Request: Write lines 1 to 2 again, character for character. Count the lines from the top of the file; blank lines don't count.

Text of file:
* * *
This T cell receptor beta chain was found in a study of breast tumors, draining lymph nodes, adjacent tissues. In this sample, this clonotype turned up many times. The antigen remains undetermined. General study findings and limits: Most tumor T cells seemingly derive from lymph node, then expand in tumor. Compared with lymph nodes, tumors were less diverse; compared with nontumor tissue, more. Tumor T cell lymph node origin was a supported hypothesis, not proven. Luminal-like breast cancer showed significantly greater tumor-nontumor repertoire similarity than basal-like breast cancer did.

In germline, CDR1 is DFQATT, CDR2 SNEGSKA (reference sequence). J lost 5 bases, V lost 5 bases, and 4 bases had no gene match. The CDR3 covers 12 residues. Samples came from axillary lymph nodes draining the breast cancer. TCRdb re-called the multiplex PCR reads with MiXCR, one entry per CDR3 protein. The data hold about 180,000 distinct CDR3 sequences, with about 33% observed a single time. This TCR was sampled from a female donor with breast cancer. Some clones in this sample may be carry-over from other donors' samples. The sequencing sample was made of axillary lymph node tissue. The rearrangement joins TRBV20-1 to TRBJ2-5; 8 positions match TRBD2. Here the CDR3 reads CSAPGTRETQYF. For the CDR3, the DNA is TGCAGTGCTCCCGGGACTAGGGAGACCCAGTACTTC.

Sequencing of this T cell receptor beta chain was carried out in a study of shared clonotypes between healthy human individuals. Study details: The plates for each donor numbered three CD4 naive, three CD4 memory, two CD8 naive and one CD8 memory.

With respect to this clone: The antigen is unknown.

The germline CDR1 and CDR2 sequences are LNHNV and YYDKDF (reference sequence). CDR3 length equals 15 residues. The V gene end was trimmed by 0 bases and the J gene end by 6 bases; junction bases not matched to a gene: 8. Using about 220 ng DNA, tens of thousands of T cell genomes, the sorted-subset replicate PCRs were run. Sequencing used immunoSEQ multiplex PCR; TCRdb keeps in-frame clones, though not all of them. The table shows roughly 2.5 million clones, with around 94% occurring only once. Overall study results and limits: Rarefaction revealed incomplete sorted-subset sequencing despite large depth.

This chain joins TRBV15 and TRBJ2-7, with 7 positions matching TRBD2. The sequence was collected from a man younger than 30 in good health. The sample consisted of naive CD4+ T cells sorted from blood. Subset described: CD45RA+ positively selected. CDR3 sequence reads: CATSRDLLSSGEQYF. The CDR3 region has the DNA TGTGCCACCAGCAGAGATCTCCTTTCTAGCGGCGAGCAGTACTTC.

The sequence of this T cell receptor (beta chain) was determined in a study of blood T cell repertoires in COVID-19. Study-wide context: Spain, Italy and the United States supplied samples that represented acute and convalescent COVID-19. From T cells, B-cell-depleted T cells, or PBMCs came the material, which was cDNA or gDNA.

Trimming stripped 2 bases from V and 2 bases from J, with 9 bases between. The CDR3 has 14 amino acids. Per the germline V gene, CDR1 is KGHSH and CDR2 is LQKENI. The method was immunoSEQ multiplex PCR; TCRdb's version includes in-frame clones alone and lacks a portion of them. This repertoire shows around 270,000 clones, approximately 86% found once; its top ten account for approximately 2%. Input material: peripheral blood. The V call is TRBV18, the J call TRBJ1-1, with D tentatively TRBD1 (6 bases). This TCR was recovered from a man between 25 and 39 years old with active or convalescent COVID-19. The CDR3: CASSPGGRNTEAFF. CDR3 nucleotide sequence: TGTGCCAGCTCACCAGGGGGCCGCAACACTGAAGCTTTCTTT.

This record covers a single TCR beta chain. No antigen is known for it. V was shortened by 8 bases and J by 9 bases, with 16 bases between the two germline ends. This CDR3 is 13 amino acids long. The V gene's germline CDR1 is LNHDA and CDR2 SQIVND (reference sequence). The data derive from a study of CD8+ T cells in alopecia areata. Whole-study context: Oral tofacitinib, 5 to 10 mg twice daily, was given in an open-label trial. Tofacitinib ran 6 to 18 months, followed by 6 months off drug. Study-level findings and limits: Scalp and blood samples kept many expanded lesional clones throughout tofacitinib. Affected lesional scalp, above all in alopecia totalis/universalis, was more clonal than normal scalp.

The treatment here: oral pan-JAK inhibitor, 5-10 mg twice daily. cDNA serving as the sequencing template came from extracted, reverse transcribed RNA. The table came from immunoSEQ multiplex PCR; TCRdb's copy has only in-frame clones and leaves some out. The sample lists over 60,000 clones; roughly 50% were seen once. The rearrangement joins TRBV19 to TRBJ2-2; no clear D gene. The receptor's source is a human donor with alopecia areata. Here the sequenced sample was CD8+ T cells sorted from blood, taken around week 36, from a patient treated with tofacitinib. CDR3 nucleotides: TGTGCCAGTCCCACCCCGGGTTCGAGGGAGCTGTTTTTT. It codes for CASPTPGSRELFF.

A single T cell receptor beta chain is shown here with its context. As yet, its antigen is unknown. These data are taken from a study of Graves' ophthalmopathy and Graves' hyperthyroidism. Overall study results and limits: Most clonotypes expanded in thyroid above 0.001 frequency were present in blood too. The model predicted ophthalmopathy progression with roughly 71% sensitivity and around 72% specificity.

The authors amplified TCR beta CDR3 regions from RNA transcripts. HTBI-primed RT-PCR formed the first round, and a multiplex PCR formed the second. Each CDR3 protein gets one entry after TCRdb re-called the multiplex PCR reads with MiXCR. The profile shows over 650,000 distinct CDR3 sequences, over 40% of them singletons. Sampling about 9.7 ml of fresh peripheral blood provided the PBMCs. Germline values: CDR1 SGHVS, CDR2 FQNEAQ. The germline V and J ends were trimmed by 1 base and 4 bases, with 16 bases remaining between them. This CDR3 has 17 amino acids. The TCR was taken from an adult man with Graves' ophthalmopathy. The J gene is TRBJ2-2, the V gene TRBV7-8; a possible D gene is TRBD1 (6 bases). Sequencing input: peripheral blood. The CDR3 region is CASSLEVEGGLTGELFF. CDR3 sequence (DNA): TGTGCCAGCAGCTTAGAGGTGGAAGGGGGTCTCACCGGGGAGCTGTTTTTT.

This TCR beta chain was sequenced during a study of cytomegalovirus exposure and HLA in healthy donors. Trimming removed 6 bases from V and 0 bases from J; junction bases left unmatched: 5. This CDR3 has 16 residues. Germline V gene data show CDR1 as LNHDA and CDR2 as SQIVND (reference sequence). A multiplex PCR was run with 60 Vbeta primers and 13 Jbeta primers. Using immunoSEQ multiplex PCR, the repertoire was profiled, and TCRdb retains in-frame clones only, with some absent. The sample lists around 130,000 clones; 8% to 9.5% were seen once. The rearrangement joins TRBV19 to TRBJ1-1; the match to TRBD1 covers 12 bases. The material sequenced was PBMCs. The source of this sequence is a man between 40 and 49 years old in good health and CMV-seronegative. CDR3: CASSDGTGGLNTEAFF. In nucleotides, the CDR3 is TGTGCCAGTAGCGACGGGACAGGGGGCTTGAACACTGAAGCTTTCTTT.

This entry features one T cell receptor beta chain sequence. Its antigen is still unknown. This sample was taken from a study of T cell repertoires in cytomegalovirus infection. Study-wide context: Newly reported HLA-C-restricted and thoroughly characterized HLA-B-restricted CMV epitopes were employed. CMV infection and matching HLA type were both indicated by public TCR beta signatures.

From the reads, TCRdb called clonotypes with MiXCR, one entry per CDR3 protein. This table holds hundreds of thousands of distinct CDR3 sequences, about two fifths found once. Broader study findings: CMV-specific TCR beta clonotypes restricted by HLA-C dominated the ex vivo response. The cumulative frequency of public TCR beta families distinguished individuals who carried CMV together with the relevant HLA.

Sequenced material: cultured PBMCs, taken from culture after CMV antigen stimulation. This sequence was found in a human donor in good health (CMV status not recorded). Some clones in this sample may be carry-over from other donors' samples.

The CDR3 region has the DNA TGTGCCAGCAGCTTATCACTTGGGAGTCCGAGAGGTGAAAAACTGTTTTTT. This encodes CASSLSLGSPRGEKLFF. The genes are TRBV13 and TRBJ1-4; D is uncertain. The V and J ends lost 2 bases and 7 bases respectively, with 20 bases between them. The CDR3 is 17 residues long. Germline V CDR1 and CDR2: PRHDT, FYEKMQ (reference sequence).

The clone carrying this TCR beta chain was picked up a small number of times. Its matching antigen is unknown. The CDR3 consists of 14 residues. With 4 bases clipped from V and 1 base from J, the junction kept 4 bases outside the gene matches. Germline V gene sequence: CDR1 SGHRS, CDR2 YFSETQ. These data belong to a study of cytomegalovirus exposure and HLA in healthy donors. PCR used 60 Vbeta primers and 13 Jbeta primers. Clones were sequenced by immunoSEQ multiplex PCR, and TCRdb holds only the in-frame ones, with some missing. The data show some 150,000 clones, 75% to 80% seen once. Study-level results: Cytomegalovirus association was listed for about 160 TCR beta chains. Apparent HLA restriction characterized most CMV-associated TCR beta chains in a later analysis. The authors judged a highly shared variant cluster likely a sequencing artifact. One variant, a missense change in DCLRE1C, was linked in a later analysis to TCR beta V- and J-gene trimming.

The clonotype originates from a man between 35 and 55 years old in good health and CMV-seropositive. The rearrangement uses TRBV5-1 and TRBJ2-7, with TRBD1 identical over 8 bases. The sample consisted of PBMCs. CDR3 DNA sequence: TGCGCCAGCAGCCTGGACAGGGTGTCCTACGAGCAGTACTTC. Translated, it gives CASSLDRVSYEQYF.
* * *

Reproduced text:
This T cell receptor beta chain was found in a study of breast tumors, draining lymph nodes, adjacent tissues. In this sample, this clonotype turned up many times. The antigen remains undetermined. General study findings and limits: Most tumor T cells seemingly derive from lymph node, then expand in tumor. Compared with lymph nodes, tumors were less diverse; compared with nontumor tissue, more. Tumor T cell lymph node origin was a supported hypothesis, not proven. Luminal-like breast cancer showed significantly greater tumor-nontumor repertoire similarity than basal-like breast cancer did.

In germline, CDR1 is DFQATT, CDR2 SNEGSKA (reference sequence). J lost 5 bases, V lost 5 bases, and 4 bases had no gene match. The CDR3 covers 12 residues. Samples came from axillary lymph nodes draining the breast cancer. TCRdb re-called the multiplex PCR reads with MiXCR, one entry per CDR3 protein. The data hold about 180,000 distinct CDR3 sequences, with about 33% observed a single time. This TCR was sampled from a female donor with breast cancer. Some clones in this sample may be carry-over from other donors' samples. The sequencing sample was made of axillary lymph node tissue. The rearrangement joins TRBV20-1 to TRBJ2-5; 8 positions match TRBD2. Here the CDR3 reads CSAPGTRETQYF. For the CDR3, the DNA is TGCAGTGCTCCCGGGACTAGGGAGACCCAGTACTTC.